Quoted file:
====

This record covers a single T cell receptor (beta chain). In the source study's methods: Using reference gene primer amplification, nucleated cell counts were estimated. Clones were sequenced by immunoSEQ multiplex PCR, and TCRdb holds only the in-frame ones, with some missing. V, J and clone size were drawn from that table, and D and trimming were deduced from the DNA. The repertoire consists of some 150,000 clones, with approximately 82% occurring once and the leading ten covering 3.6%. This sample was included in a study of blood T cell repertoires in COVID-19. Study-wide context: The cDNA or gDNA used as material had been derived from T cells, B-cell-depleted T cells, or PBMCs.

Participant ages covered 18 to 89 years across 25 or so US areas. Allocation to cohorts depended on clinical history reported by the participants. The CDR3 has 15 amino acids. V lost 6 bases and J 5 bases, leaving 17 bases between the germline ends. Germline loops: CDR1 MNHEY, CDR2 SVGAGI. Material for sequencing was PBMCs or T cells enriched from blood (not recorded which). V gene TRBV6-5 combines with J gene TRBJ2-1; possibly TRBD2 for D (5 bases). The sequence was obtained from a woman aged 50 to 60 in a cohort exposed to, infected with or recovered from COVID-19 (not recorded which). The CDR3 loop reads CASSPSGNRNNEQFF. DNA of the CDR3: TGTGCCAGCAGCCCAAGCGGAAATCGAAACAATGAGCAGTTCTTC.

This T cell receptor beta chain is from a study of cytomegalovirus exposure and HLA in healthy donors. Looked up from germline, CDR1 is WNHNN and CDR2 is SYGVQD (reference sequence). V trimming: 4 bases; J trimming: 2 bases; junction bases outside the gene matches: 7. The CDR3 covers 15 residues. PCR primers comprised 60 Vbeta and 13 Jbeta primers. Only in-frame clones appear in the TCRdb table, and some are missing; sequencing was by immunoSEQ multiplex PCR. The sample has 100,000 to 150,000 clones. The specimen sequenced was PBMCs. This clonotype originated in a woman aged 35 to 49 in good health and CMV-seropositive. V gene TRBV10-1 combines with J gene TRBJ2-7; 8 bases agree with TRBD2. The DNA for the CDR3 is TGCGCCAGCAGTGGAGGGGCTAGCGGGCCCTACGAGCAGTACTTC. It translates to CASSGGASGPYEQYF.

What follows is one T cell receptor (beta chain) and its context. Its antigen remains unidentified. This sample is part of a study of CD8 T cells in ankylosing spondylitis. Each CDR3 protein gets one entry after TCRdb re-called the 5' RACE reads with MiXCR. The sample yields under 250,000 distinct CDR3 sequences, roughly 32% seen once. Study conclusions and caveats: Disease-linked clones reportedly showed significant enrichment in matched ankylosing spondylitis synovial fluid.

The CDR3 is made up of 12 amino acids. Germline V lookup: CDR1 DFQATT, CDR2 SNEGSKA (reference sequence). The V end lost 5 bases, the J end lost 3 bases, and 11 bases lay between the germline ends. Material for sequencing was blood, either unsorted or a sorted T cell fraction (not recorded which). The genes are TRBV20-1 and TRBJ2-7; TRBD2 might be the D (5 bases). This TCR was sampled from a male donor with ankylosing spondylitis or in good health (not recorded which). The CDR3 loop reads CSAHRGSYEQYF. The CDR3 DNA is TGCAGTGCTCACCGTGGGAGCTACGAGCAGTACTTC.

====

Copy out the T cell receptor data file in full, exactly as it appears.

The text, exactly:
This record covers a single T cell receptor (beta chain). In the source study's methods: Using reference gene primer amplification, nucleated cell counts were estimated. Clones were sequenced by immunoSEQ multiplex PCR, and TCRdb holds only the in-frame ones, with some missing. V, J and clone size were drawn from that table, and D and trimming were deduced from the DNA. The repertoire consists of some 150,000 clones, with approximately 82% occurring once and the leading ten covering 3.6%. This sample was included in a study of blood T cell repertoires in COVID-19. Study-wide context: The cDNA or gDNA used as material had been derived from T cells, B-cell-depleted T cells, or PBMCs.

Participant ages covered 18 to 89 years across 25 or so US areas. Allocation to cohorts depended on clinical history reported by the participants. The CDR3 has 15 amino acids. V lost 6 bases and J 5 bases, leaving 17 bases between the germline ends. Germline loops: CDR1 MNHEY, CDR2 SVGAGI. Material for sequencing was PBMCs or T cells enriched from blood (not recorded which). V gene TRBV6-5 combines with J gene TRBJ2-1; possibly TRBD2 for D (5 bases). The sequence was obtained from a woman aged 50 to 60 in a cohort exposed to, infected with or recovered from COVID-19 (not recorded which). The CDR3 loop reads CASSPSGNRNNEQFF. DNA of the CDR3: TGTGCCAGCAGCCCAAGCGGAAATCGAAACAATGAGCAGTTCTTC.

This T cell receptor beta chain is from a study of cytomegalovirus exposure and HLA in healthy donors. Looked up from germline, CDR1 is WNHNN and CDR2 is SYGVQD (reference sequence). V trimming: 4 bases; J trimming: 2 bases; junction bases outside the gene matches: 7. The CDR3 covers 15 residues. PCR primers comprised 60 Vbeta and 13 Jbeta primers. Only in-frame clones appear in the TCRdb table, and some are missing; sequencing was by immunoSEQ multiplex PCR. The sample has 100,000 to 150,000 clones. The specimen sequenced was PBMCs. This clonotype originated in a woman aged 35 to 49 in good health and CMV-seropositive. V gene TRBV10-1 combines with J gene TRBJ2-7; 8 bases agree with TRBD2. The DNA for the CDR3 is TGCGCCAGCAGTGGAGGGGCTAGCGGGCCCTACGAGCAGTACTTC. It translates to CASSGGASGPYEQYF.

What follows is one T cell receptor (beta chain) and its context. Its antigen remains unidentified. This sample is part of a study of CD8 T cells in ankylosing spondylitis. Each CDR3 protein gets one entry after TCRdb re-called the 5' RACE reads with MiXCR. The sample yields under 250,000 distinct CDR3 sequences, roughly 32% seen once. Study conclusions and caveats: Disease-linked clones reportedly showed significant enrichment in matched ankylosing spondylitis synovial fluid.

The CDR3 is made up of 12 amino acids. Germline V lookup: CDR1 DFQATT, CDR2 SNEGSKA (reference sequence). The V end lost 5 bases, the J end lost 3 bases, and 11 bases lay between the germline ends. Material for sequencing was blood, either unsorted or a sorted T cell fraction (not recorded which). The genes are TRBV20-1 and TRBJ2-7; TRBD2 might be the D (5 bases). This TCR was sampled from a male donor with ankylosing spondylitis or in good health (not recorded which). The CDR3 loop reads CSAHRGSYEQYF. The CDR3 DNA is TGCAGTGCTCACCGTGGGAGCTACGAGCAGTACTTC.